Forum posts by Polyvios Animations

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    Good evening to you, GlitchyGoats, I'm Polyvios, how are you? I must really, really, really, really love how much of the simplistic construction of the head and body and the strongest lines of action and rhythm. Great range of expression and movement.

    I love your flow and organicness of those poses, but the forms aren't too solid enough to me and the figure's construction and negative spaces need some more finessing. Please free up your hand and solidify the forms and details with a 5 minute pose flipped horizontally? Your perceptions will be amped up a little bit more in your edges and shapes in the pose's construciton and silhouette. Not to mention the fact that your lines of action will work with your anatomy just a little bit more. For more details, be sure to look into the Bridgman compilation book, and the Action Cartooning book on our page. To speed up your learning curve, here's this here link on the original Preston Blair book from 1947.

    Good luck to you, and I hope these have helped you out so much.


    Well, thank you for response, but by bland, I mean less exaggerated, less human, and less specific than real people's noses. Everyone's noses look completely different in real life, and in really old caricatures and new caricatures. Here's the link to click on, to really, totally prove my case. Hope this absolutely helps you out.


    Good morning, Ji-Sung, how are you? First of all, greater job on your nose studies. Very harder work and dedication indeed, I see. And second of all, greater use of solid drawing and gesture sketching on your noses from all angles. Very, very, very greater job.

    However, here's my more interesting spin on this more than constructive suggestion: Most of the times, the noses seem or appear a little too even and blander in them. Especially in drawings 2,6,7,17,20, as well as, 21, and of course, 35. Would you kindly free up your shoulder with an online interactive drawing tutorial of faces and expressions, figures, too? The real reason why is because, as a result, you'd much more better familiarize yourself with the fundamentals quick sketching and gesture drawings in general. If you really need to get to know the fundamentals of caricature and exaggeration, then, just as Lorelei recommended,look into this link: Proko Caricatures.

    Good luck to you and your longer journey of drawing caricatures and gesture caricatures.


    Good morning, hello, Ji Sung. This is Polyvios, Polyvios Animations, how are you doing this morning? Great job on our stylization of your eye anatomy, particularly with your eye skeletal and muscle structures. I think that stylization is really great, if you know your fundamentals well. Your gestures look absolutely gorgeous so much. But if you keep on imitating other styles ahead of time, you run the risk of becoming a second-insert-artist-name-here.

    So, if I could really give you some really constructive criticism, though I may not be the greatest in giving you some solid advice, then I love how much solid drawing you're getting into the eyes, then your motions look or seem a little bit too stiff or rigid. Would you like to loosen up your elbow with 5 minutes of 30 second eye doodles? (10 eye drawings)

    The reason why you could and would go for this little suggestion is because, first of all, it can and will help you get in sync with your right side of the brain. Second of all to make your eyes less undertured and more exaggerated, caricatured and satirized in the character's thoughts and feelings. Here's the link to click on. My hat's off to you, and good drawing practicing.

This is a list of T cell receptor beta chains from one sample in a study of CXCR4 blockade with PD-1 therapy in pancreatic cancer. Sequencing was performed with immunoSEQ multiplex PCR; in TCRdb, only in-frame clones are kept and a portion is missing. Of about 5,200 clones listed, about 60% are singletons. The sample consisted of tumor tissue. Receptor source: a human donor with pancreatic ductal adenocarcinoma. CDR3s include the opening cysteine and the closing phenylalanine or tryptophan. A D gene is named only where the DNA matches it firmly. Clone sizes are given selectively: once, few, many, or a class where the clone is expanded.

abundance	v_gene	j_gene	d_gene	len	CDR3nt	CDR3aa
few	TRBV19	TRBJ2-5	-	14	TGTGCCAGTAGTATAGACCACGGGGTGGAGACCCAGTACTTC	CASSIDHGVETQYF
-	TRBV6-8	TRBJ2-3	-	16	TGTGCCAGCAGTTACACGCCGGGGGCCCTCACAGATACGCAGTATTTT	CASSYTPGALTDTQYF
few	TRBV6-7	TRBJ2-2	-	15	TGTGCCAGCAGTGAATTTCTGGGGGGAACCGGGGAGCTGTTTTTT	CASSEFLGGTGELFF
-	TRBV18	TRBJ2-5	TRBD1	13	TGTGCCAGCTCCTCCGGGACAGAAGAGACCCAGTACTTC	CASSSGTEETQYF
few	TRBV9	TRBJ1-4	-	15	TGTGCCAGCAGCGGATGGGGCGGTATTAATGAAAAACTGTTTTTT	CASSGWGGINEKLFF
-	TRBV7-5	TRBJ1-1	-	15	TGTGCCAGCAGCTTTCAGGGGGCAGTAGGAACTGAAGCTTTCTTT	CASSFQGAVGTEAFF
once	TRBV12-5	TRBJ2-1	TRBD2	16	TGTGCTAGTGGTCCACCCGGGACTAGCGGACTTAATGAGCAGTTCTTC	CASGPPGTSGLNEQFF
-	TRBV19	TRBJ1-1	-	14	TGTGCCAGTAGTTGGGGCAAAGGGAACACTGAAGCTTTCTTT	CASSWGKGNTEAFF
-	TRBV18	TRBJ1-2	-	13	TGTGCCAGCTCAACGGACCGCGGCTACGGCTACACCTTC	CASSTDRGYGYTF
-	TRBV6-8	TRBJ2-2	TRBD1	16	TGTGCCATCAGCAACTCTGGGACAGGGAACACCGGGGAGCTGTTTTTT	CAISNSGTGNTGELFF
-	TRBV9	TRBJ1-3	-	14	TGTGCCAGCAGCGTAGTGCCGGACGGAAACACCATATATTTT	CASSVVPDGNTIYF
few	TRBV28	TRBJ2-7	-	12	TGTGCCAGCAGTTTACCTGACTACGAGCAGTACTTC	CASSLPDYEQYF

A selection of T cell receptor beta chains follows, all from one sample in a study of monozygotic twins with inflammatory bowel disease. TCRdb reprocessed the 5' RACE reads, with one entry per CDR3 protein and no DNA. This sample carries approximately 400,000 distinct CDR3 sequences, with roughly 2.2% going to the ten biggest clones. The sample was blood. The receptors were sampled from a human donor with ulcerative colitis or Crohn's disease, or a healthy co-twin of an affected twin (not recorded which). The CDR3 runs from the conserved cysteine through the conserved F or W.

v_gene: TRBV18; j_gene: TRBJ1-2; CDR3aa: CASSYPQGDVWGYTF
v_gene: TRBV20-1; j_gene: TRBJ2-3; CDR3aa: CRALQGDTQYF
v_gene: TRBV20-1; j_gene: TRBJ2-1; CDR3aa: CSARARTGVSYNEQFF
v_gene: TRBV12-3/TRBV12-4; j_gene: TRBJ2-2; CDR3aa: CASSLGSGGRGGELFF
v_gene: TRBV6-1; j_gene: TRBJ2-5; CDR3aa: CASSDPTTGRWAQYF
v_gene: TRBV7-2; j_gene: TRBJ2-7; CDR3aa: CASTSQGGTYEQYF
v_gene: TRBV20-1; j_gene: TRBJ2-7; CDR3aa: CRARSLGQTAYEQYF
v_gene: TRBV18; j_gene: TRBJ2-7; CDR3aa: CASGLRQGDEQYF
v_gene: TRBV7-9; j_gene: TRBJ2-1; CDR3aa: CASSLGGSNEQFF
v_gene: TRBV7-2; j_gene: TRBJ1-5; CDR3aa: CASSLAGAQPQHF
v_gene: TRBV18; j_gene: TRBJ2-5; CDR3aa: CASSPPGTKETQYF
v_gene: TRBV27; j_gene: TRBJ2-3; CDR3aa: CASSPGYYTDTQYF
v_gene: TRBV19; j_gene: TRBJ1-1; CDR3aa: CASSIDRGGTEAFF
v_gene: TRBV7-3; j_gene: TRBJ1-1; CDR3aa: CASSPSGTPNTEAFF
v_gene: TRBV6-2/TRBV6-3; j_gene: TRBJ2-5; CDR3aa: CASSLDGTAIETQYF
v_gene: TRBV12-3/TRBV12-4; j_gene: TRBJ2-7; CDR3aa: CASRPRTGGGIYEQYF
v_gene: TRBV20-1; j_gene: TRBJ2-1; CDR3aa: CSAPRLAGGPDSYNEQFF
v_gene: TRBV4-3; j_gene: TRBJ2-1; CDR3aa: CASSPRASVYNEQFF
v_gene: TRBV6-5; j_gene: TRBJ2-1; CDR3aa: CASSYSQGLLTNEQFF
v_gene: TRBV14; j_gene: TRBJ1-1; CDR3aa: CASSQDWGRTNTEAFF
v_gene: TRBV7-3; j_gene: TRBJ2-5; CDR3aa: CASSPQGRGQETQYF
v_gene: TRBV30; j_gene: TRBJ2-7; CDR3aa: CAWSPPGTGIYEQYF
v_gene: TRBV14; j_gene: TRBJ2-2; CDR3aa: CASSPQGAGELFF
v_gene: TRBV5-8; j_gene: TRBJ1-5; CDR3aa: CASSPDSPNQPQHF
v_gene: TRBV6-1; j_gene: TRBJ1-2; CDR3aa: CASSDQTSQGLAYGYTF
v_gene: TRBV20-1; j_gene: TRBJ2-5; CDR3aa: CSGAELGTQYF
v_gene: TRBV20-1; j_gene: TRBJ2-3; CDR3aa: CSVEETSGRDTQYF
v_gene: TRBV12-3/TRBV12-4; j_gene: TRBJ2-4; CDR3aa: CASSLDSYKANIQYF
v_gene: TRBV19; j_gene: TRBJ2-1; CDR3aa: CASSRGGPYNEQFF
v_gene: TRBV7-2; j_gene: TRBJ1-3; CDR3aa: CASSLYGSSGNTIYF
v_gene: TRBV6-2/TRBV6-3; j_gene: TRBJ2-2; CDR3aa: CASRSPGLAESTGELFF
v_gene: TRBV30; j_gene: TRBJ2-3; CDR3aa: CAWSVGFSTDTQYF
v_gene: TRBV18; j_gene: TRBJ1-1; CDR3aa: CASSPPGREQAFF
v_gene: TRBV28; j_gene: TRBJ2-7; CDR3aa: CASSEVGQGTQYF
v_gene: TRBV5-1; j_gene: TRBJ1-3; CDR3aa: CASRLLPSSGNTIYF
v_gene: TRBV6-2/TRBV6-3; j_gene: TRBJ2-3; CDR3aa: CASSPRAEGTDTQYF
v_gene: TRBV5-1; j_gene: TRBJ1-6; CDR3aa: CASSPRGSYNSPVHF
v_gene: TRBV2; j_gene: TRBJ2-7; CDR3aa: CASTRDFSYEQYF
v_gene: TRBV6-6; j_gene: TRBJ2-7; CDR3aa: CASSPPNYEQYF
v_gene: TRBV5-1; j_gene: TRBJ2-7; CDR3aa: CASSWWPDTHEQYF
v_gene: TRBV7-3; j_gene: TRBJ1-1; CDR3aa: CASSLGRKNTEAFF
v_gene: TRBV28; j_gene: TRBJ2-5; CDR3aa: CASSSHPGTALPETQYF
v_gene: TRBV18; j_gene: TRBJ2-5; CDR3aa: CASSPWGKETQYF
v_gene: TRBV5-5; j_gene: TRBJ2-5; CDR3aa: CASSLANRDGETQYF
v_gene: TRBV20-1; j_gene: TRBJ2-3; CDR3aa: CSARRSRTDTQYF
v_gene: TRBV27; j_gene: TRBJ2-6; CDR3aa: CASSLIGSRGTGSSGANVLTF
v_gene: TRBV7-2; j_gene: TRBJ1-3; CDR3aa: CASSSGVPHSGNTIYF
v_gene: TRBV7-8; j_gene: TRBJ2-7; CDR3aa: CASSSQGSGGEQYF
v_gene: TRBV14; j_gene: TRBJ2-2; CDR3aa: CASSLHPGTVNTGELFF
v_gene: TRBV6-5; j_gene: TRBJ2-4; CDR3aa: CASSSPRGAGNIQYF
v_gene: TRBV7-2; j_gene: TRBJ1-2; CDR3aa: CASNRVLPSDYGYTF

To answer you question: Yes, I really do think that some of the figures you've posted are totally stiff and broken. What I completely think that you should focus on is that way you draw organic flowing drawings and poses of your models, especially your figure drawings. Thanks your your response. so, please take it easy for the night. Happy practicing.


    Good evening to you, Eshlost, I'm Polyvios Animations, I'm greater, how are you doing tonight? Greater job on your range of movements and motions of your gestures and mannekin constructions. Keep up the greater jobs indeed.

    Meanwhile, here's my one smaller, tinier, and littler constructive criticism. I love your broad lines of your animation drawings, but they could use a little bit more pushing and plussing in the action and acting. Kindly free up your non-dominant hand with your first-ever, if you really haven't already, 1 hour class mode consisting of figure poses. Question: did you really just do your 1.5 hour class?

    Fast forward to my constructive critique is because, to make your drawings the less stiffer and more gutsy, more organic and flowy. For more info, be sure to look into some gesture drawing for animation Youtubes.






    Hope this videos have helped you out the very absolute most.


    Good evening, Fezz635, I'm Polyvios, how are you doing tonight? Greater job on both your sketches and your painting. Greater range of tones and gestures and proportions. Keep up the greater work. Move forward.

    However, I'm giving one smaller bit of constructive cirticism. I love how much shadows and lights you've got into your human figures, but the shadows seem that you've scribbled them in too much. Please plan out the graphic shapes of the lights and shadows of the figures. And while you're at it, practice your lights and tones with simple primitives with your desk lamp, if you have one in your home. If you want to do that suggestion, then I truly suggest you do it. The reason, so that simple forms are more easier to grasp on perceiving your values, tones and colors. For more details, then websurf some tutorials on mapping out your tones in your drawings and sketches. Hope these help you out very well for a long shot.


    Good morning, nandopaath, it's me, Polyvios, and I'm a student animator and cartoonist. Doing great, how are you? Say, I love so much on how much a light touch you've got going for your 30 second and 1 minute poses. Greater job on those. And as for the longer poses from 5-30 minutes, I say way to go on your forms and proportions and angles.